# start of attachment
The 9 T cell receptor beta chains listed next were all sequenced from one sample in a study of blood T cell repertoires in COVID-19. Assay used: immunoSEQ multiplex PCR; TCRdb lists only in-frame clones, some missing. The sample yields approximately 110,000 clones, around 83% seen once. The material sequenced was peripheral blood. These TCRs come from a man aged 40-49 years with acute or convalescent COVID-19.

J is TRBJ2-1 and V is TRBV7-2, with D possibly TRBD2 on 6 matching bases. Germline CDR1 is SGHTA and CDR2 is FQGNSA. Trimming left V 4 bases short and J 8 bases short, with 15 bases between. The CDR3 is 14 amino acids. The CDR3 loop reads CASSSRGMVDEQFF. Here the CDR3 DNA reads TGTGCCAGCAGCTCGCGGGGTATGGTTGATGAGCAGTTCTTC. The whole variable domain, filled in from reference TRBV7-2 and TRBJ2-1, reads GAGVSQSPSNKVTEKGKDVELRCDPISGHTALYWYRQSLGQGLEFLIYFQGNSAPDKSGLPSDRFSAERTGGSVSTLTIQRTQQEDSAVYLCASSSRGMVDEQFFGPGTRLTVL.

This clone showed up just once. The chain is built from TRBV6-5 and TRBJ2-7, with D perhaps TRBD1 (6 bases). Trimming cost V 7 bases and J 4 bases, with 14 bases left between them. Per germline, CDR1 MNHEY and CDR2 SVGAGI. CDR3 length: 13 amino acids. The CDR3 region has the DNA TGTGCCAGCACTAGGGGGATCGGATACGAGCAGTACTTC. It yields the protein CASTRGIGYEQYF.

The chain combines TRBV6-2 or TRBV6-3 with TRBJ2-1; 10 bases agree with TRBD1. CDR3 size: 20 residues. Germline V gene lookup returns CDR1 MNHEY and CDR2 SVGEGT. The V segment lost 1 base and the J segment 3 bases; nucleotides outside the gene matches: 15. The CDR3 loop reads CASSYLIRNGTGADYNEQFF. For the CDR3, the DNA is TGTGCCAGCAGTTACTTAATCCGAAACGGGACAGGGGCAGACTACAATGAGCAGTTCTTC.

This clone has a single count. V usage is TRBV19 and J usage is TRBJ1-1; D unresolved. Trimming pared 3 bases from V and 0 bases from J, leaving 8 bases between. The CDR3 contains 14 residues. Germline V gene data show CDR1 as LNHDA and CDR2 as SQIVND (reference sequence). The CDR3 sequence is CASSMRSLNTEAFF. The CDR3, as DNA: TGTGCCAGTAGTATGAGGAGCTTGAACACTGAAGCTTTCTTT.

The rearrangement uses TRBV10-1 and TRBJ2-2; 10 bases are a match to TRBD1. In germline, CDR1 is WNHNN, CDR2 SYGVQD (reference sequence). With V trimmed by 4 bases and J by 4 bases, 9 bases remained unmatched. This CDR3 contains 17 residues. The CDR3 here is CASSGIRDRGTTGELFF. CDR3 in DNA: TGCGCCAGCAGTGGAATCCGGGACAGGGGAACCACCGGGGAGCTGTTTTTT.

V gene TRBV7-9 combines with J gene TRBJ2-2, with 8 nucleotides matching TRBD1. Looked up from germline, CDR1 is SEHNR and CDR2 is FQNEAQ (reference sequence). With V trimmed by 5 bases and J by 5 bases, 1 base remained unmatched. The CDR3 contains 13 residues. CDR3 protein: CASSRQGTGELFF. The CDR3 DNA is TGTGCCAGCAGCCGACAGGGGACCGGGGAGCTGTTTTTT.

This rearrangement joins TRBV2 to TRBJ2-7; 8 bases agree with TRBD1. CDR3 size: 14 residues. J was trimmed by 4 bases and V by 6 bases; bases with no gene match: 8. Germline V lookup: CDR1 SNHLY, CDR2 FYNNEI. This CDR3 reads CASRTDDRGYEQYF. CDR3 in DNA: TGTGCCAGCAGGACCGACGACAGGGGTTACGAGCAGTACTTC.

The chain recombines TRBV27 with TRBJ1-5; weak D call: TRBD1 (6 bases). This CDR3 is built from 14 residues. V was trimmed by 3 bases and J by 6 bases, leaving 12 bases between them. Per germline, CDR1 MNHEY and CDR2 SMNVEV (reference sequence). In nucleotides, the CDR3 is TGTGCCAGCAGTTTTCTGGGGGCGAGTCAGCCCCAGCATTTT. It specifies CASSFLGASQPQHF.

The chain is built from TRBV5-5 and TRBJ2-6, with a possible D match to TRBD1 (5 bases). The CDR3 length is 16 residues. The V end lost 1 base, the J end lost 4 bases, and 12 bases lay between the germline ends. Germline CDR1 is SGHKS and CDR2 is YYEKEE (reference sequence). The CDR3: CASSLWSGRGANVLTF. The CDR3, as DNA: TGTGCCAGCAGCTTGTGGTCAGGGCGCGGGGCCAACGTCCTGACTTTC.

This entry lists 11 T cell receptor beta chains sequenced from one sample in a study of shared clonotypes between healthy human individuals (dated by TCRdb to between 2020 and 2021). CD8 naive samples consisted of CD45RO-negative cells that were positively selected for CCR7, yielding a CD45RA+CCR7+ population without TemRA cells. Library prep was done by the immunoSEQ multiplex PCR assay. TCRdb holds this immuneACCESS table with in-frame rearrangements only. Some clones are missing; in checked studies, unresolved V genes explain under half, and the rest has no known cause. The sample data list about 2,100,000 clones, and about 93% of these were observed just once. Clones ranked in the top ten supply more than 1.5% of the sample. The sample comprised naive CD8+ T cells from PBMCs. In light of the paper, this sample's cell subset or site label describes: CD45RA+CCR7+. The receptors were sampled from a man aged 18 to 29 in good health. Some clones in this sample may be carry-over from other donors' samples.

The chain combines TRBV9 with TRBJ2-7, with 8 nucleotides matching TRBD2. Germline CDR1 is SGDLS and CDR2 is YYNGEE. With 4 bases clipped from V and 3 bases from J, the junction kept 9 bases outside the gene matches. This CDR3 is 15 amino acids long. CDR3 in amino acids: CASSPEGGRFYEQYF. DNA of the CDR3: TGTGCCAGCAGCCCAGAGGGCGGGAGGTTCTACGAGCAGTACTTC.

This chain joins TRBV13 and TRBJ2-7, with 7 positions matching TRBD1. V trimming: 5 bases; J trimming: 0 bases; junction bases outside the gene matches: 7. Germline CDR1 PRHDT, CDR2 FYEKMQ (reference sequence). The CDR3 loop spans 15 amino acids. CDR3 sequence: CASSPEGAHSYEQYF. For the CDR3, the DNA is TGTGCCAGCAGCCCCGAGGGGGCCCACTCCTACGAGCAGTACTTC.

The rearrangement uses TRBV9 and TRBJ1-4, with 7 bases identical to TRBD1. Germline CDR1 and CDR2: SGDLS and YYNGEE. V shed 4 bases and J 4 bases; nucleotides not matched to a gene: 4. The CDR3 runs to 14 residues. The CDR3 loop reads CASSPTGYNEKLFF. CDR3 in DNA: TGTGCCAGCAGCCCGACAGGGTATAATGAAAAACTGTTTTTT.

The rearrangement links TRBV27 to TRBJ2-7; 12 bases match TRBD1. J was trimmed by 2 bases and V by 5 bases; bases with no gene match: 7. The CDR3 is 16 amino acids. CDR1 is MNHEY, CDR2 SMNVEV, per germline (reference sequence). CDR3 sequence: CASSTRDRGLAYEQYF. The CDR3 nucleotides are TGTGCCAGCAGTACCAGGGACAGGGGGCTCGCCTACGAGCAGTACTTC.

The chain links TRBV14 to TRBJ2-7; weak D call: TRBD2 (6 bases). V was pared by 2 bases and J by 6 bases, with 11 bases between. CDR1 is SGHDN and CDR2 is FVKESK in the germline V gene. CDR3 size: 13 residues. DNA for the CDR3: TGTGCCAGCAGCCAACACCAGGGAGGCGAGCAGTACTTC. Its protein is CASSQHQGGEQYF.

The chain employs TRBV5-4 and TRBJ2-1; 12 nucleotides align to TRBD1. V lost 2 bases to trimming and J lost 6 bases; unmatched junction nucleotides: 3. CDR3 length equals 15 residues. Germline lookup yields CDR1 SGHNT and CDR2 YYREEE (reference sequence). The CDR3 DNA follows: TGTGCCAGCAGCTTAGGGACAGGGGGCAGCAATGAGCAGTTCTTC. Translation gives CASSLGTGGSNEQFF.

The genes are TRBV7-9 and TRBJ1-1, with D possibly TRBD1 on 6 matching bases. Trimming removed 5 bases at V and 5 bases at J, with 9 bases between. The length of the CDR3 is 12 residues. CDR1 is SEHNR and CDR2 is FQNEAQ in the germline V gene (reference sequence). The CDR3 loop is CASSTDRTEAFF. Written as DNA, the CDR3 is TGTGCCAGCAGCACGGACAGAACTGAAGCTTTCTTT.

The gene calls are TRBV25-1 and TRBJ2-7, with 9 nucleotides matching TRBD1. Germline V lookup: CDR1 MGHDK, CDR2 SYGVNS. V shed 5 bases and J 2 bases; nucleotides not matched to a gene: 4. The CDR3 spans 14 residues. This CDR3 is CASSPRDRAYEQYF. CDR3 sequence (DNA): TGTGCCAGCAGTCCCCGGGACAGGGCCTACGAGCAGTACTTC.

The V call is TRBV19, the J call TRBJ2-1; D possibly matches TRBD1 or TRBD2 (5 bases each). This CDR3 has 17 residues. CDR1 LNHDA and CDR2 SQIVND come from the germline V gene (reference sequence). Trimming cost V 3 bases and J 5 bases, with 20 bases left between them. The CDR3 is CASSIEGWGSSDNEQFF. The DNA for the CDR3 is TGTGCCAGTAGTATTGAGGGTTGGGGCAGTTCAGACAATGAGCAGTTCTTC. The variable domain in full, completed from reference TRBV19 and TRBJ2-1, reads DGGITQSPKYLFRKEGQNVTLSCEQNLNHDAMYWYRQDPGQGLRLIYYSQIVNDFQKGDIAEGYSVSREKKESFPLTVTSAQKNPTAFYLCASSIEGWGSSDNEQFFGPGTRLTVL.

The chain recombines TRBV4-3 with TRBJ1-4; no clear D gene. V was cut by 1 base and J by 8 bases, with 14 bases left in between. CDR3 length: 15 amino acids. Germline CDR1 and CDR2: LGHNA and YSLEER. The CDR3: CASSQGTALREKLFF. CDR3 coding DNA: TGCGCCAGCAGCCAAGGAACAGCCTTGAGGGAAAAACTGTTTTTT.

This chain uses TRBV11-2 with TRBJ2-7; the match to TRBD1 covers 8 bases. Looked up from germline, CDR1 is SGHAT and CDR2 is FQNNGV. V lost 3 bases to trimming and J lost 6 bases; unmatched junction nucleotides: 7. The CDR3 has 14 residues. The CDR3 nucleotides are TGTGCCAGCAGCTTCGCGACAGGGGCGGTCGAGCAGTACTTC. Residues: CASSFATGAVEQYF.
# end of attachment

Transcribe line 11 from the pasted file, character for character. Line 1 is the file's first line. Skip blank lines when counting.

This entry lists 11 T cell receptor beta chains sequenced from one sample in a study of shared clonotypes between healthy human individuals (dated by TCRdb to between 2020 and 2021). CD8 naive samples consisted of CD45RO-negative cells that were positively selected for CCR7, yielding a CD45RA+CCR7+ population without TemRA cells. Library prep was done by the immunoSEQ multiplex PCR assay. TCRdb holds this immuneACCESS table with in-frame rearrangements only. Some clones are missing; in checked studies, unresolved V genes explain under half, and the rest has no known cause. The sample data list about 2,100,000 clones, and about 93% of these were observed just once. Clones ranked in the top ten supply more than 1.5% of the sample. The sample comprised naive CD8+ T cells from PBMCs. In light of the paper, this sample's cell subset or site label describes: CD45RA+CCR7+. The receptors were sampled from a man aged 18 to 29 in good health. Some clones in this sample may be carry-over from other donors' samples.